What? Seriously? This is the epitome of the Workspace and Environment series. Enjoy!
I was born in Berlin, then moved to London , and then moved back to Berlin two years ago. I find that I can develop my ideas best at the moment in Berlin. You can be isolated, and this is exactly what I want, because I am not very excited about the current music scene. I think bands take any straw they can get, mp3 culture has stopped musicians to care about the sound of their music and the music itself, people in the music industry fear for their jobs every day…this is a nightmare…and only because people don’t want to buy music anymore. Problem is that the quality of music in getting poorer every year. Art has to take risks, art as to afford innovation….if this can’t happen because the investments simply don’t come back enough, it’s a dying industry. In Berlin you don’t feel that as much as in London. This is why I work here at the moment. But Berlin is also such a dark city. It’s great for what I do.
I have been playing my first show with my punk band when I was age of twelve. We were right in that squatting scene back in Berlin-West. It was important, because everybody was very political and had radical ideas. a few years later I moved on and got into electronic music. released my first record when I was 18 on Force Music Works in Frankfurt. Shortly after I started Atari Teenage Riot.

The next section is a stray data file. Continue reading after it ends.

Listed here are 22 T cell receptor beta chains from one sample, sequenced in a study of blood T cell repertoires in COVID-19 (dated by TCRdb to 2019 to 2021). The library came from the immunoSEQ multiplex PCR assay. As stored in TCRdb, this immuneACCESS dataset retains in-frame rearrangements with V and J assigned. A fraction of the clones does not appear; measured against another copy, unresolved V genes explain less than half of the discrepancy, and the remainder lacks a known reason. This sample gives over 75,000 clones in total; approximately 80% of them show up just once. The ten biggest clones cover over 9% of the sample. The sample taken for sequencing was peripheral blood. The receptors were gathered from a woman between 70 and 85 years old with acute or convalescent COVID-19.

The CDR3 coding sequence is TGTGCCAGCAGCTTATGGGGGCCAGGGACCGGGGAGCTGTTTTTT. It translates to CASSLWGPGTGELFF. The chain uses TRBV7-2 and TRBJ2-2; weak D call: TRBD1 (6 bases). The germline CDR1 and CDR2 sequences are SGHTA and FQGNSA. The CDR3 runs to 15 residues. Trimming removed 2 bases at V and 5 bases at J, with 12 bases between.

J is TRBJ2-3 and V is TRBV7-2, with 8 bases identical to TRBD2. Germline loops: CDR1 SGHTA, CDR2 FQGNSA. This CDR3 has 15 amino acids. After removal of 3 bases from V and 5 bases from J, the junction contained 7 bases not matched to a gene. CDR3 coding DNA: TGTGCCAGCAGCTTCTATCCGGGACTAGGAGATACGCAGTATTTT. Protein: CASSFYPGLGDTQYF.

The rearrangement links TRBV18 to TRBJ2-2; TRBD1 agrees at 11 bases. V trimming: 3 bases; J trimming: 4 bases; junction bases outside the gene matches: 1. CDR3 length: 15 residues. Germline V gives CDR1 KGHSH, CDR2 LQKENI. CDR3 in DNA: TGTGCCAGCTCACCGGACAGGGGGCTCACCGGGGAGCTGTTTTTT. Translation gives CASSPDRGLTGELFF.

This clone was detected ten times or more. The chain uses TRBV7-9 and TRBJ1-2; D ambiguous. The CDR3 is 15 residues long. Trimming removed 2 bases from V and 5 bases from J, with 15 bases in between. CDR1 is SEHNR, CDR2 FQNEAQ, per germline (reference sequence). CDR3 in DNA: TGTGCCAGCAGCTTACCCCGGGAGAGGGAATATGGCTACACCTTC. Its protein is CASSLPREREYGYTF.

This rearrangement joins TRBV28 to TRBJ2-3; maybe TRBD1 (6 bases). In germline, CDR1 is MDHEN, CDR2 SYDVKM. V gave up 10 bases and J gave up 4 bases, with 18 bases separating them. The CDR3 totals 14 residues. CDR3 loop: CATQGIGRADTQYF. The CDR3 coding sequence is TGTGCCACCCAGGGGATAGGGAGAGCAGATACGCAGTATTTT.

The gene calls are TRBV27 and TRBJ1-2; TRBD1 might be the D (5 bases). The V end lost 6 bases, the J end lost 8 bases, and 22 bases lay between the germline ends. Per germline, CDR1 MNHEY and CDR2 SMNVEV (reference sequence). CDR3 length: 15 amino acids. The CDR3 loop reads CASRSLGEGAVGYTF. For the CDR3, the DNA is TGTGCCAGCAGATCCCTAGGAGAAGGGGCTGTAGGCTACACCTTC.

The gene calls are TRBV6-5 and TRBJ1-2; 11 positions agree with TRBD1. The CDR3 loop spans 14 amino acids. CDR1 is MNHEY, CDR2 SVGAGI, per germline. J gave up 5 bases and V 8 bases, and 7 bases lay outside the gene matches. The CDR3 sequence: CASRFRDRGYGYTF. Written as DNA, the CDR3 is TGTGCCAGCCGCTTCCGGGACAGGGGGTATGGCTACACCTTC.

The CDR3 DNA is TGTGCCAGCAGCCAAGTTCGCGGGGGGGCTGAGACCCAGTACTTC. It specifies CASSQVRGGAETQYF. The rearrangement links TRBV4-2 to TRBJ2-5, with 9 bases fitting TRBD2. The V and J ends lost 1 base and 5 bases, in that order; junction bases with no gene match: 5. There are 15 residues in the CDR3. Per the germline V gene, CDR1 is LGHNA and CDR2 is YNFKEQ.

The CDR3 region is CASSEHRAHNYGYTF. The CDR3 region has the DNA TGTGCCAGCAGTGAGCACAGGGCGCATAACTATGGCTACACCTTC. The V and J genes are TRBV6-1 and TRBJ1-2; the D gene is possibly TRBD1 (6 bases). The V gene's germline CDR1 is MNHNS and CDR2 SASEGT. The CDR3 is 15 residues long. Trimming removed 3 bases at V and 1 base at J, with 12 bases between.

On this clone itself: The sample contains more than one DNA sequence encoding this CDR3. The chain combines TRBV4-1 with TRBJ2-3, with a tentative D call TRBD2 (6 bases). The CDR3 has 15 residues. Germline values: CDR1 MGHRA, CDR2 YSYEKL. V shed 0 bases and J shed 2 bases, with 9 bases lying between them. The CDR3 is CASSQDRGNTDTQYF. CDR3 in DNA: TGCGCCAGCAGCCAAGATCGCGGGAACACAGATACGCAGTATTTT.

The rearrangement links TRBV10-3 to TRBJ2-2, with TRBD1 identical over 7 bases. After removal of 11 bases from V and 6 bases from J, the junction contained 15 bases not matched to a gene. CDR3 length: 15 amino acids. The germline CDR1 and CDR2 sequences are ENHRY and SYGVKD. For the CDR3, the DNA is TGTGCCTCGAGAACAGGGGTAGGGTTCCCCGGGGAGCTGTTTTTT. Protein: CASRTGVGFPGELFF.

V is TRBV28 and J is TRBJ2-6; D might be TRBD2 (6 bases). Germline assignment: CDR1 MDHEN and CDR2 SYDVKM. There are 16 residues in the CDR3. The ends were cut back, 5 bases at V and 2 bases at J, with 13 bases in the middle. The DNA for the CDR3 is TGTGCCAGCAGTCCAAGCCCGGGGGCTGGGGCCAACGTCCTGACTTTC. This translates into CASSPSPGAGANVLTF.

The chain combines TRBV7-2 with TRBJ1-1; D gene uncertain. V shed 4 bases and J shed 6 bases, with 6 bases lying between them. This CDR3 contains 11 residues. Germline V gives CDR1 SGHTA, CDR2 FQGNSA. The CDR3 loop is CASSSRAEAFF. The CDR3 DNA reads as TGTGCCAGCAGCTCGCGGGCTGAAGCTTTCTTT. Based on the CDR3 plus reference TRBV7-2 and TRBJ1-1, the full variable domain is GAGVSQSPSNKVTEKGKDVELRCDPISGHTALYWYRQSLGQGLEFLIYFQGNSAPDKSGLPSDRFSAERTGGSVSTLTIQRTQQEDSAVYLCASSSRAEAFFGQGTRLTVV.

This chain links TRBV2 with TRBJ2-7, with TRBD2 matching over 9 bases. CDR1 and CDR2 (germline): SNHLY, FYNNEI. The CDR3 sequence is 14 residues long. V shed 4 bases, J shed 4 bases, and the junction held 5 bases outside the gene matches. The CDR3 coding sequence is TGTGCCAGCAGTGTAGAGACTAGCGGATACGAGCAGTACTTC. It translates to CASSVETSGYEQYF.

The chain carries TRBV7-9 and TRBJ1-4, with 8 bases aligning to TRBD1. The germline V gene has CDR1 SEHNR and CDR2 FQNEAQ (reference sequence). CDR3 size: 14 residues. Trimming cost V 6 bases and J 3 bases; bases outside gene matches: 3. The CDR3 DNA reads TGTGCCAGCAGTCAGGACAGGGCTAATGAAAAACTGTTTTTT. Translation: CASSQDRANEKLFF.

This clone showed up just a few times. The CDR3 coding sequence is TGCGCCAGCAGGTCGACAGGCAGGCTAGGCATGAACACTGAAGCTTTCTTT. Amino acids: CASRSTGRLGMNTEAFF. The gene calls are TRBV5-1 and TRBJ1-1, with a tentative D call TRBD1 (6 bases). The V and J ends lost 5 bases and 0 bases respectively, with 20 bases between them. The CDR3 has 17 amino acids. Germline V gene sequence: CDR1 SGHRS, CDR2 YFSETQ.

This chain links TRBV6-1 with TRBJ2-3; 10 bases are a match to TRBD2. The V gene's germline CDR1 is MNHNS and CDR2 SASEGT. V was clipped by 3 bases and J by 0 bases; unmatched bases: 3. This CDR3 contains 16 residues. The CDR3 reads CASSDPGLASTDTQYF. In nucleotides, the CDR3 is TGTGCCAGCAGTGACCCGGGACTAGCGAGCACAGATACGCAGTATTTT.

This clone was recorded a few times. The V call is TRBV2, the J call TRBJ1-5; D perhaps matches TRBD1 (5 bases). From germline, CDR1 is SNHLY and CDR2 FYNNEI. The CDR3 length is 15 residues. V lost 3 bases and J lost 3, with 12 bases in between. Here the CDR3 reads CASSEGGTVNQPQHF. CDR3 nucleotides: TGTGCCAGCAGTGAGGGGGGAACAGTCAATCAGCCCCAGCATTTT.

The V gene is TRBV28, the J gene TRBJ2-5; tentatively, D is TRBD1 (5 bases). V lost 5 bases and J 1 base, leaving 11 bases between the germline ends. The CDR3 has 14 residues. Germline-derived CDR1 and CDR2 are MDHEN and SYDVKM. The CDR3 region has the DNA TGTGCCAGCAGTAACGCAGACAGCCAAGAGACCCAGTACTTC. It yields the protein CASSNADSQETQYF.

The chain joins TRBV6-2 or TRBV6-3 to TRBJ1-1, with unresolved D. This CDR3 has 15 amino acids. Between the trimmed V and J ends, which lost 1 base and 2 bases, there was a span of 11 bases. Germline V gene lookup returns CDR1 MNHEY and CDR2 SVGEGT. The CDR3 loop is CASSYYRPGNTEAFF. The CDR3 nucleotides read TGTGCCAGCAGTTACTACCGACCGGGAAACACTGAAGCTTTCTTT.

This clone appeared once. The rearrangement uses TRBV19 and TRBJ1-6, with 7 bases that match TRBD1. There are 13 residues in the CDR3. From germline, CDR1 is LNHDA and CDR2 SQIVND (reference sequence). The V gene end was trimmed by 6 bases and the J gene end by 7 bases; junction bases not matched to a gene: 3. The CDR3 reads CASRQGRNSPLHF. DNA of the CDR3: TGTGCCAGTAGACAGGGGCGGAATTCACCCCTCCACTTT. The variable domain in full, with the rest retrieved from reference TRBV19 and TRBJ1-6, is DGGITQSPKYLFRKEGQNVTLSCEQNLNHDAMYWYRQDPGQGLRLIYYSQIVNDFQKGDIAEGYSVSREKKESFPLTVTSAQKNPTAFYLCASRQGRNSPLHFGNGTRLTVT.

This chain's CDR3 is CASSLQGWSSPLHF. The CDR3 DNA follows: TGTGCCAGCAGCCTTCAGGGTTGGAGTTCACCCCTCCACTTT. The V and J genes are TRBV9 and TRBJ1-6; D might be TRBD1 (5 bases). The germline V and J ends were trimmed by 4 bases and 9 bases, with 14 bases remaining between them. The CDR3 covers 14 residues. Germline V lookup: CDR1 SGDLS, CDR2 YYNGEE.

My motivation to make music was really the fact that I could express my thoughts and feelings directly and without limits. Many other musicians feel they have to entertain the audience. I always wanted to perform in a more honest and truthful way. Punk tought me not to give a damn…this took of all the pressure in any situation which followed. You have to deal with the consequences at the same time though. During certain times not being popular and stuff…but I like that….
What are your current favorite pieces of hardware?